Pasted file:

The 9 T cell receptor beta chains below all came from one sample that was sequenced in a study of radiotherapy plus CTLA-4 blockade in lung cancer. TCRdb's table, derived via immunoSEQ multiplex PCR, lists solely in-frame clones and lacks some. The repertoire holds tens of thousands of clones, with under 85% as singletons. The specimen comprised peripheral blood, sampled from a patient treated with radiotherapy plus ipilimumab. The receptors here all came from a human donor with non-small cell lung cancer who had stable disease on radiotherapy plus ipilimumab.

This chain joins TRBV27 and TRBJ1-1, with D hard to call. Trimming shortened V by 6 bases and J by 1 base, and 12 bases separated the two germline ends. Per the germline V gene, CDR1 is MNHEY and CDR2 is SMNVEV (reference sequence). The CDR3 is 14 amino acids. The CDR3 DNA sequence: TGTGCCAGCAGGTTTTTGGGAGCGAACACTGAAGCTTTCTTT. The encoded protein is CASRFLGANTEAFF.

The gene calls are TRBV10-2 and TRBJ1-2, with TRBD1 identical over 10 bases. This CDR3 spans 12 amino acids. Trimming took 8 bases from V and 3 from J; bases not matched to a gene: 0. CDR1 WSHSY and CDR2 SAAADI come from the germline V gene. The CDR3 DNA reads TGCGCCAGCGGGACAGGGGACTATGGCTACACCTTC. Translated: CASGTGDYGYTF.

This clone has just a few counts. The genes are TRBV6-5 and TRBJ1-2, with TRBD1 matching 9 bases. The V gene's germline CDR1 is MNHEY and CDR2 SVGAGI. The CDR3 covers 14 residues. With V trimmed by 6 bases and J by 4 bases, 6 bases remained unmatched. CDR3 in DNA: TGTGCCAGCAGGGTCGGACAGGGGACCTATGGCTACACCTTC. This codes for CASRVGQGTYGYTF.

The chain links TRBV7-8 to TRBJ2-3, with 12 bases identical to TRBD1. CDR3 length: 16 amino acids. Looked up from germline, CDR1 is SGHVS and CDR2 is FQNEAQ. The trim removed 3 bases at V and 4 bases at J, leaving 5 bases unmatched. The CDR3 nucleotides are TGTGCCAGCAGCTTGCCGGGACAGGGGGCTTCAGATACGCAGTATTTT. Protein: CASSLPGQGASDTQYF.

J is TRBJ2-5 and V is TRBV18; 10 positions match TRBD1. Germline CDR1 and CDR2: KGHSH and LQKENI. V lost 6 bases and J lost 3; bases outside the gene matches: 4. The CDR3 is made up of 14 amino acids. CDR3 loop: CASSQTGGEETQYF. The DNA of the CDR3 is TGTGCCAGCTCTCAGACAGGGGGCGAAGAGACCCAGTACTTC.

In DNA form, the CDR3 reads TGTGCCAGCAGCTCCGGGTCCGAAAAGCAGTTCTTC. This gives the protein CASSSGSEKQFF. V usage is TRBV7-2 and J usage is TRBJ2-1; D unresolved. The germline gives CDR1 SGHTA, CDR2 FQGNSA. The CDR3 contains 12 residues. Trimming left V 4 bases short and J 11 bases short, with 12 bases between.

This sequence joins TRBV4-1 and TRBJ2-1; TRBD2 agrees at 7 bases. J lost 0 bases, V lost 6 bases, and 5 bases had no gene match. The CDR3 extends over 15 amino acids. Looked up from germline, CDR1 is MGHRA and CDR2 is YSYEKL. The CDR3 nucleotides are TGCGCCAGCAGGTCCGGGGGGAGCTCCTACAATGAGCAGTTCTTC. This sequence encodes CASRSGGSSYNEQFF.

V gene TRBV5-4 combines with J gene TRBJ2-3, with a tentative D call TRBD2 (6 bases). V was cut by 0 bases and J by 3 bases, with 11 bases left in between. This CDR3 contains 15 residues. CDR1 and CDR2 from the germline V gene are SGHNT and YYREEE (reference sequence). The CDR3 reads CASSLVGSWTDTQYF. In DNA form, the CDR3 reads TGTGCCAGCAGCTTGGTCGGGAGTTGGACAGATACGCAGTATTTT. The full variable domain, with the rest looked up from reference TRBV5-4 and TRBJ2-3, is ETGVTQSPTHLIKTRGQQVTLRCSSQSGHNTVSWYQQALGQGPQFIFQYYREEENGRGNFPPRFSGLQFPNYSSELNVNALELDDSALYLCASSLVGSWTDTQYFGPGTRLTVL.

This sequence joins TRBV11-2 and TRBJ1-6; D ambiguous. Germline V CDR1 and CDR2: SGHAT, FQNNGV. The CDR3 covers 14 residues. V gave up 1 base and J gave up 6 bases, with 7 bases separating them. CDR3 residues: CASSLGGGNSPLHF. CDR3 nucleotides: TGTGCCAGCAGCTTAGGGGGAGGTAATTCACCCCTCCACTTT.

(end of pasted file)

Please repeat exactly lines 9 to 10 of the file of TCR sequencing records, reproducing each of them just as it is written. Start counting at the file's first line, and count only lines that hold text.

V gene TRBV5-4 combines with J gene TRBJ2-3, with a tentative D call TRBD2 (6 bases). V was cut by 0 bases and J by 3 bases, with 11 bases left in between. This CDR3 contains 15 residues. CDR1 and CDR2 from the germline V gene are SGHNT and YYREEE (reference sequence). The CDR3 reads CASSLVGSWTDTQYF. In DNA form, the CDR3 reads TGTGCCAGCAGCTTGGTCGGGAGTTGGACAGATACGCAGTATTTT. The full variable domain, with the rest looked up from reference TRBV5-4 and TRBJ2-3, is ETGVTQSPTHLIKTRGQQVTLRCSSQSGHNTVSWYQQALGQGPQFIFQYYREEENGRGNFPPRFSGLQFPNYSSELNVNALELDDSALYLCASSLVGSWTDTQYFGPGTRLTVL.

This sequence joins TRBV11-2 and TRBJ1-6; D ambiguous. Germline V CDR1 and CDR2: SGHAT, FQNNGV. The CDR3 covers 14 residues. V gave up 1 base and J gave up 6 bases, with 7 bases separating them. CDR3 residues: CASSLGGGNSPLHF. CDR3 nucleotides: TGTGCCAGCAGCTTAGGGGGAGGTAATTCACCCCTCCACTTT.